Being a guarantor means helping someone else get a loan. If they fail to meet the repayments, you'll have to pay them instead. Before agreeing, you must consider the risks and decide if you should be a guarantor.
As guarantor, you agree to pay back a loan if the borrower cannot. To have a guarantor, the main borrower needs to apply for a specific guarantor loan.
Guarantor loans are usually for those who have bad credit history. Most guarantors are family members, spouses (who do not have joint bank accounts) or very close friends.
You take full responsibility to pay back the loan if the borrower doesn’t. If the borrower misses just one payment the lender may contact you for the repayment before the original borrower.
Most lenders will pay the loan into your bank account, rather than the person applying to borrow the money, which means you will have to transfer the funds to the borrower's account yourself.
If the borrower always pays the loan on time, you will not need to do anything. Compare guarantor loans
Lenders often ask for a guarantor if the person applying for a loan has a poor credit record or is borrowing for the first time.
A guarantor needs to be more financially reliable than the borrower. Lenders won’t usually approve a guarantor with past bad credit.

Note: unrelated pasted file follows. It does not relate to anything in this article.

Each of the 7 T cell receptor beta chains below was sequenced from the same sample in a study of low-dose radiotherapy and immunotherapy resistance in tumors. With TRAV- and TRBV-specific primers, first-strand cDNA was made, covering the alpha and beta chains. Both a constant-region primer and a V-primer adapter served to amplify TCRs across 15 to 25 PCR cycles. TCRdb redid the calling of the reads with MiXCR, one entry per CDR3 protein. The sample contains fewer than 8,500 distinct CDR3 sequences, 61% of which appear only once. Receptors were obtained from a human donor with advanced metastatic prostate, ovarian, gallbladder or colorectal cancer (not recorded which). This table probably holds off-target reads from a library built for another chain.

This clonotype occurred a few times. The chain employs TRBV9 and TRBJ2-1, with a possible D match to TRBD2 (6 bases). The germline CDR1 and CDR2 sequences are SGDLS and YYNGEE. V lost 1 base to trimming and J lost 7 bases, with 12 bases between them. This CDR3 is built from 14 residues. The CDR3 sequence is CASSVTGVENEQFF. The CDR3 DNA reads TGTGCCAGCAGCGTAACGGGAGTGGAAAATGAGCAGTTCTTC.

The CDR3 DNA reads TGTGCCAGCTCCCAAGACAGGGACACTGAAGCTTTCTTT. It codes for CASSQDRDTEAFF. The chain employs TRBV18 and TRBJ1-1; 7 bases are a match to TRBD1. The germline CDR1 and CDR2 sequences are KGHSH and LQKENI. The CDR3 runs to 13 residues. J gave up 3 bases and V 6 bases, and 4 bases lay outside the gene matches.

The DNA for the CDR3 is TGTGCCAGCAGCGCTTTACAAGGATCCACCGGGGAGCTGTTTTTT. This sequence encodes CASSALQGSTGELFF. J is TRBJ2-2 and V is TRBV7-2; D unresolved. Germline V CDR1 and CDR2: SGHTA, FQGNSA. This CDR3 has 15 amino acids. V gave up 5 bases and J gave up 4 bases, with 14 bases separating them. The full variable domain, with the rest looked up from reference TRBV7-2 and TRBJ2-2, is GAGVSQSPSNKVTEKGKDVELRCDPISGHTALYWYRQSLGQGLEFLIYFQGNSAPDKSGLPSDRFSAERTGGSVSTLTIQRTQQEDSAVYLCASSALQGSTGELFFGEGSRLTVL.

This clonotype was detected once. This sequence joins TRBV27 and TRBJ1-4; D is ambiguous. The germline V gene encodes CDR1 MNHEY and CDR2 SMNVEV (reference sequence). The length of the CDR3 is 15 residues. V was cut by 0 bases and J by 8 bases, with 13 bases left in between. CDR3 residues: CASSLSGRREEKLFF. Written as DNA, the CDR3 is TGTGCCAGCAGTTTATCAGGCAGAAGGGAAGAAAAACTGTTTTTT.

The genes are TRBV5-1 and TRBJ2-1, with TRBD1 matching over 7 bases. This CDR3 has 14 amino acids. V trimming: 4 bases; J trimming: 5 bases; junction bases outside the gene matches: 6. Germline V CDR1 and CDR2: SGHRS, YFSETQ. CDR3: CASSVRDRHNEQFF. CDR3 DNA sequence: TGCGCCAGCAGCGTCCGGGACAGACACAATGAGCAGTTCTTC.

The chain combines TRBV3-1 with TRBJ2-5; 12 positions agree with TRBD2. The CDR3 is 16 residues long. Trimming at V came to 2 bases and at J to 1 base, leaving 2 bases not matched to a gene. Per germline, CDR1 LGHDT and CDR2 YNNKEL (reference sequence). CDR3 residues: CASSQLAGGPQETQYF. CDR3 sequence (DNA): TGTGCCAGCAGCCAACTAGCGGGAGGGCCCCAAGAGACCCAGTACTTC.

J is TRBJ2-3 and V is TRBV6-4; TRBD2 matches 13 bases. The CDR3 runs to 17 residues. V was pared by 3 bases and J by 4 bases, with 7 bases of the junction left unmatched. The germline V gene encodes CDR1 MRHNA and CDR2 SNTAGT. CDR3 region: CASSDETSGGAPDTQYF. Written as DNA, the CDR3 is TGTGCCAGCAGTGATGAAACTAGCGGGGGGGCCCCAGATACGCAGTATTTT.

You must be over 18 years old, preferring homeowners with a good credit record, in full time employment and be financially stable. You must be able to prove that you can afford to pay back the loan if the borrower cannot.
Obviously, the biggest risk is having to pay back the loan because the original borrower doesn’t or can’t.
You need to be confident that the main borrower can afford the loan and that they'll always pay it on time and, to trust them because if they fail to repay the loan, it will have an impact on your credit score. A bad credit score makes it harder for you to get credit in the future.
You must also be able to repay the loan if they do not.
If you’re named as someone's guarantor it won’t appear on your credit file. Provided the main borrower makes payments on time, your credit file not be affected.
Most guarantor lenders will run a credit check when you apply to be a guarantor, and a search may be added to your report.
If the main borrower defaults and you are asked to pay back the loan at any stage then the loan may be added to your credit record.
Not once you've signed the paperwork agreeing to be a guarantor. You cannot back out.
Normally there’s a 14-day cooling-off period. You could back out during that time, but the borrower has to give back the full loan amount. Without the original guarantor, they cannot keep the money from a guarantor loan.
If the borrower defaults and you are unable to make the payments for them, it can have serious consequences, including:
If you agree to be a guarantor, take care.